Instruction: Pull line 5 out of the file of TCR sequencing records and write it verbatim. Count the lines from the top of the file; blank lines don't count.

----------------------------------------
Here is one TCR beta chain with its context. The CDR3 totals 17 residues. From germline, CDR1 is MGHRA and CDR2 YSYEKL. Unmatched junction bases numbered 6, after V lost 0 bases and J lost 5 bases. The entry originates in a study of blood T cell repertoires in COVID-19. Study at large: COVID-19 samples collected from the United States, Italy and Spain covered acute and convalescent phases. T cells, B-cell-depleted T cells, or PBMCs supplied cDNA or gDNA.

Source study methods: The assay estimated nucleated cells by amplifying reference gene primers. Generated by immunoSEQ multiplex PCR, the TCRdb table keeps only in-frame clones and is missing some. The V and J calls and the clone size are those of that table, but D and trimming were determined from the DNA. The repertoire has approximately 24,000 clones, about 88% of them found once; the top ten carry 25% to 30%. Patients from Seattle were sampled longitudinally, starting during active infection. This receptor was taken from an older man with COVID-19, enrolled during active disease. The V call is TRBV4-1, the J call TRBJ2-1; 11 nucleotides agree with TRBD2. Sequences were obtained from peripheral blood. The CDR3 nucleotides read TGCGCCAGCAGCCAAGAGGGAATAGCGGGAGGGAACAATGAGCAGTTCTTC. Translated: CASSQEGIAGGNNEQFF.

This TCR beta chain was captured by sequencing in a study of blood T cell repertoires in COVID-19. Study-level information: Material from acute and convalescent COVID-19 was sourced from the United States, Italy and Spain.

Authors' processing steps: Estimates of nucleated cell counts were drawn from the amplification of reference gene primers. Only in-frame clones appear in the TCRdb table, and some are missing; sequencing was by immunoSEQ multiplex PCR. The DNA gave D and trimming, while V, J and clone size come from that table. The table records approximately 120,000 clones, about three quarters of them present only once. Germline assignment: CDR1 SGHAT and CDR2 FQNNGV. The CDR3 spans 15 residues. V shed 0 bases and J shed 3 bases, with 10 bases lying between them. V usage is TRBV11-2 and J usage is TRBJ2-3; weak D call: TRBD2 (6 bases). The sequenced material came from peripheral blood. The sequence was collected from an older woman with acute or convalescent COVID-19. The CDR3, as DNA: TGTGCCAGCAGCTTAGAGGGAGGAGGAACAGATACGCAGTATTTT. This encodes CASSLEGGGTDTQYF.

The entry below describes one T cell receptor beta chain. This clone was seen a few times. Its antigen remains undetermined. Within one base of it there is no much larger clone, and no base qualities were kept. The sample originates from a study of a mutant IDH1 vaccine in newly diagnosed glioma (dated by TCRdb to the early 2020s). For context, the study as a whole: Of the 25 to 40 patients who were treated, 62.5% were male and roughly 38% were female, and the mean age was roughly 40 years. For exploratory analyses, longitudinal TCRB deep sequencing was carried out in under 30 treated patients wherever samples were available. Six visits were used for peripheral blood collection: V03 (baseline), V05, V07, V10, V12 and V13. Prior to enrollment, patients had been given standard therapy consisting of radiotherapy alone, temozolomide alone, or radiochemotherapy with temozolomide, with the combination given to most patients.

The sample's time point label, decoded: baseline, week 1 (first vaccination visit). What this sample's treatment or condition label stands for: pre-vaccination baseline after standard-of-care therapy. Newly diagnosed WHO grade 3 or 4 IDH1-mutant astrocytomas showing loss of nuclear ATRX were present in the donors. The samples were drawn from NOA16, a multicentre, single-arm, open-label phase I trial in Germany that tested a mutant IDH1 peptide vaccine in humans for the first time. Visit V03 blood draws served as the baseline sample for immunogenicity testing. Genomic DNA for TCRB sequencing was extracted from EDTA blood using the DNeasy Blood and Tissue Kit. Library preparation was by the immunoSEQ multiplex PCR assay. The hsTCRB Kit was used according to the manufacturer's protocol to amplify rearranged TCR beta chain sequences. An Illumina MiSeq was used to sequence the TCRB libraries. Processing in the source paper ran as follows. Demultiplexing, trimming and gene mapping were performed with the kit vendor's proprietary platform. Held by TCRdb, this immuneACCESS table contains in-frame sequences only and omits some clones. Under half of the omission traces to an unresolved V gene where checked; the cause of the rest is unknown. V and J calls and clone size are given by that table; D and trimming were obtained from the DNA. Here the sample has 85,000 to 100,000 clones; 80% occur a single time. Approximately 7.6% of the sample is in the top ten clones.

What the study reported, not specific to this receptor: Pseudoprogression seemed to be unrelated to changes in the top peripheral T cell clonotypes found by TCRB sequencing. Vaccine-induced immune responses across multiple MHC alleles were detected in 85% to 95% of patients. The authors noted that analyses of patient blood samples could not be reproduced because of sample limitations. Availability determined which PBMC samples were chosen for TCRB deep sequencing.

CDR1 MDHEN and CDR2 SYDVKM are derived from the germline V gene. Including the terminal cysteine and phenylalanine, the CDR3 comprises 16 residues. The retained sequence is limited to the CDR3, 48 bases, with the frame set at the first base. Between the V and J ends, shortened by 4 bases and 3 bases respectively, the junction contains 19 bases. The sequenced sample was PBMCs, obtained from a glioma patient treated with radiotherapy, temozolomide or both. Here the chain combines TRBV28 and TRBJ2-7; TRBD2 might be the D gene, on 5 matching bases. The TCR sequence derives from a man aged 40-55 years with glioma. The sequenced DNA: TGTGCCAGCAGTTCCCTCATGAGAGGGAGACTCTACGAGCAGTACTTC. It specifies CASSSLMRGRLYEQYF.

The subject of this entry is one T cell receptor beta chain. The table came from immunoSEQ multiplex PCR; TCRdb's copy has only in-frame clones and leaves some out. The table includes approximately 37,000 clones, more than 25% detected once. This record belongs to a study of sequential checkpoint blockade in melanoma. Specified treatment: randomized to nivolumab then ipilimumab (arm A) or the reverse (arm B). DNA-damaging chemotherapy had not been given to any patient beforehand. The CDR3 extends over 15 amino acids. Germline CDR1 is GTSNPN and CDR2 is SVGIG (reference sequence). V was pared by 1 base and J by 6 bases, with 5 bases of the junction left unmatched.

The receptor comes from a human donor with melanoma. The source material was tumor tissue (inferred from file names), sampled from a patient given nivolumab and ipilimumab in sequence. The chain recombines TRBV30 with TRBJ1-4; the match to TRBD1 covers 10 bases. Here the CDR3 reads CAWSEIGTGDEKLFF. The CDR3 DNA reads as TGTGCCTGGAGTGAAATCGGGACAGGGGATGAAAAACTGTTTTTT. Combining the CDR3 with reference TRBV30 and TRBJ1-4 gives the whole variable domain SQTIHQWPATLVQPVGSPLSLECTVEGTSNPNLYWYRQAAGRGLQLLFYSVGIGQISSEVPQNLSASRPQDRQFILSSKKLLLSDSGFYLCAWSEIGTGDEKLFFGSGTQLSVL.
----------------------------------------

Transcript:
The entry below describes one T cell receptor beta chain. This clone was seen a few times. Its antigen remains undetermined. Within one base of it there is no much larger clone, and no base qualities were kept. The sample originates from a study of a mutant IDH1 vaccine in newly diagnosed glioma (dated by TCRdb to the early 2020s). For context, the study as a whole: Of the 25 to 40 patients who were treated, 62.5% were male and roughly 38% were female, and the mean age was roughly 40 years. For exploratory analyses, longitudinal TCRB deep sequencing was carried out in under 30 treated patients wherever samples were available. Six visits were used for peripheral blood collection: V03 (baseline), V05, V07, V10, V12 and V13. Prior to enrollment, patients had been given standard therapy consisting of radiotherapy alone, temozolomide alone, or radiochemotherapy with temozolomide, with the combination given to most patients.